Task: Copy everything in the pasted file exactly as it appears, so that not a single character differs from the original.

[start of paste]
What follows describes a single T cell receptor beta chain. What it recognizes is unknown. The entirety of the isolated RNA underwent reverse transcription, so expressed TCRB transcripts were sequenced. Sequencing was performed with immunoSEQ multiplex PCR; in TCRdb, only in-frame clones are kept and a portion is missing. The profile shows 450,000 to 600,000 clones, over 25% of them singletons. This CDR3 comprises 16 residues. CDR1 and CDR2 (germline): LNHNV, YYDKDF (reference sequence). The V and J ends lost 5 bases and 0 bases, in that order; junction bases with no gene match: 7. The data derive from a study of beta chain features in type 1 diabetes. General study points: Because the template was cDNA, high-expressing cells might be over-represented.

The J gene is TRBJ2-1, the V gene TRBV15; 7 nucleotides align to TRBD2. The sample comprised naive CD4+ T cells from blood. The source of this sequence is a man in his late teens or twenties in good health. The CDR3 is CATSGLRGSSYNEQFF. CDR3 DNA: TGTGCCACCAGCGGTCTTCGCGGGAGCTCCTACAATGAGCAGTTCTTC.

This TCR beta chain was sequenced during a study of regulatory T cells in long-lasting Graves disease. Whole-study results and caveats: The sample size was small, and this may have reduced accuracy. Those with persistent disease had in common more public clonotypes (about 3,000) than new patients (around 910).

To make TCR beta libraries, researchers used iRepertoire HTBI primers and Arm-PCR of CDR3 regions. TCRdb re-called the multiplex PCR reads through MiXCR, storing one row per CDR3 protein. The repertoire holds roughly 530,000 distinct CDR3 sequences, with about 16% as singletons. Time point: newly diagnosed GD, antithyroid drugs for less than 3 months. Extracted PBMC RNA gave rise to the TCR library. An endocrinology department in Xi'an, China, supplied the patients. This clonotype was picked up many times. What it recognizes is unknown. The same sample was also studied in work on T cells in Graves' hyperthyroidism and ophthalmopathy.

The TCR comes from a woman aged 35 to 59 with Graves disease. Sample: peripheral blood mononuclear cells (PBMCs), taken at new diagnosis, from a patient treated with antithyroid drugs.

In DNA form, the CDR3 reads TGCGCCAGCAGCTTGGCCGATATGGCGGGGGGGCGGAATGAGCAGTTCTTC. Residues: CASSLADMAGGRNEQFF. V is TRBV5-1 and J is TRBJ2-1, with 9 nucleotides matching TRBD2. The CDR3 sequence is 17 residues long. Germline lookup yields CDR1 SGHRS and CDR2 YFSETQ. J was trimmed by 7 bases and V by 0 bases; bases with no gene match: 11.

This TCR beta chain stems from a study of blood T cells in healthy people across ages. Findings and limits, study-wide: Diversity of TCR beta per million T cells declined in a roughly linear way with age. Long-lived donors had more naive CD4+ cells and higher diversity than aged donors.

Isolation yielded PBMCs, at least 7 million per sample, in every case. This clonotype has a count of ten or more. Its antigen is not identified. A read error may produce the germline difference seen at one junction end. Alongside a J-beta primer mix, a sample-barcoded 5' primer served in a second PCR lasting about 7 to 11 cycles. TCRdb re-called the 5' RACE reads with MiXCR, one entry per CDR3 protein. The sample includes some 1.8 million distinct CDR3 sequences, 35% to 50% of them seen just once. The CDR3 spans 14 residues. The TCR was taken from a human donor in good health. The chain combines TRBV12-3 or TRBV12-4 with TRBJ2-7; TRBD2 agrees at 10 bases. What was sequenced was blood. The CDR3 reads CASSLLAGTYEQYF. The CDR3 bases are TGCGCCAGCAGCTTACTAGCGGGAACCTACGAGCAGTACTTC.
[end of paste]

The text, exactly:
What follows describes a single T cell receptor beta chain. What it recognizes is unknown. The entirety of the isolated RNA underwent reverse transcription, so expressed TCRB transcripts were sequenced. Sequencing was performed with immunoSEQ multiplex PCR; in TCRdb, only in-frame clones are kept and a portion is missing. The profile shows 450,000 to 600,000 clones, over 25% of them singletons. This CDR3 comprises 16 residues. CDR1 and CDR2 (germline): LNHNV, YYDKDF (reference sequence). The V and J ends lost 5 bases and 0 bases, in that order; junction bases with no gene match: 7. The data derive from a study of beta chain features in type 1 diabetes. General study points: Because the template was cDNA, high-expressing cells might be over-represented.

The J gene is TRBJ2-1, the V gene TRBV15; 7 nucleotides align to TRBD2. The sample comprised naive CD4+ T cells from blood. The source of this sequence is a man in his late teens or twenties in good health. The CDR3 is CATSGLRGSSYNEQFF. CDR3 DNA: TGTGCCACCAGCGGTCTTCGCGGGAGCTCCTACAATGAGCAGTTCTTC.

This TCR beta chain was sequenced during a study of regulatory T cells in long-lasting Graves disease. Whole-study results and caveats: The sample size was small, and this may have reduced accuracy. Those with persistent disease had in common more public clonotypes (about 3,000) than new patients (around 910).

To make TCR beta libraries, researchers used iRepertoire HTBI primers and Arm-PCR of CDR3 regions. TCRdb re-called the multiplex PCR reads through MiXCR, storing one row per CDR3 protein. The repertoire holds roughly 530,000 distinct CDR3 sequences, with about 16% as singletons. Time point: newly diagnosed GD, antithyroid drugs for less than 3 months. Extracted PBMC RNA gave rise to the TCR library. An endocrinology department in Xi'an, China, supplied the patients. This clonotype was picked up many times. What it recognizes is unknown. The same sample was also studied in work on T cells in Graves' hyperthyroidism and ophthalmopathy.

The TCR comes from a woman aged 35 to 59 with Graves disease. Sample: peripheral blood mononuclear cells (PBMCs), taken at new diagnosis, from a patient treated with antithyroid drugs.

In DNA form, the CDR3 reads TGCGCCAGCAGCTTGGCCGATATGGCGGGGGGGCGGAATGAGCAGTTCTTC. Residues: CASSLADMAGGRNEQFF. V is TRBV5-1 and J is TRBJ2-1, with 9 nucleotides matching TRBD2. The CDR3 sequence is 17 residues long. Germline lookup yields CDR1 SGHRS and CDR2 YFSETQ. J was trimmed by 7 bases and V by 0 bases; bases with no gene match: 11.

This TCR beta chain stems from a study of blood T cells in healthy people across ages. Findings and limits, study-wide: Diversity of TCR beta per million T cells declined in a roughly linear way with age. Long-lived donors had more naive CD4+ cells and higher diversity than aged donors.

Isolation yielded PBMCs, at least 7 million per sample, in every case. This clonotype has a count of ten or more. Its antigen is not identified. A read error may produce the germline difference seen at one junction end. Alongside a J-beta primer mix, a sample-barcoded 5' primer served in a second PCR lasting about 7 to 11 cycles. TCRdb re-called the 5' RACE reads with MiXCR, one entry per CDR3 protein. The sample includes some 1.8 million distinct CDR3 sequences, 35% to 50% of them seen just once. The CDR3 spans 14 residues. The TCR was taken from a human donor in good health. The chain combines TRBV12-3 or TRBV12-4 with TRBJ2-7; TRBD2 agrees at 10 bases. What was sequenced was blood. The CDR3 reads CASSLLAGTYEQYF. The CDR3 bases are TGCGCCAGCAGCTTACTAGCGGGAACCTACGAGCAGTACTTC.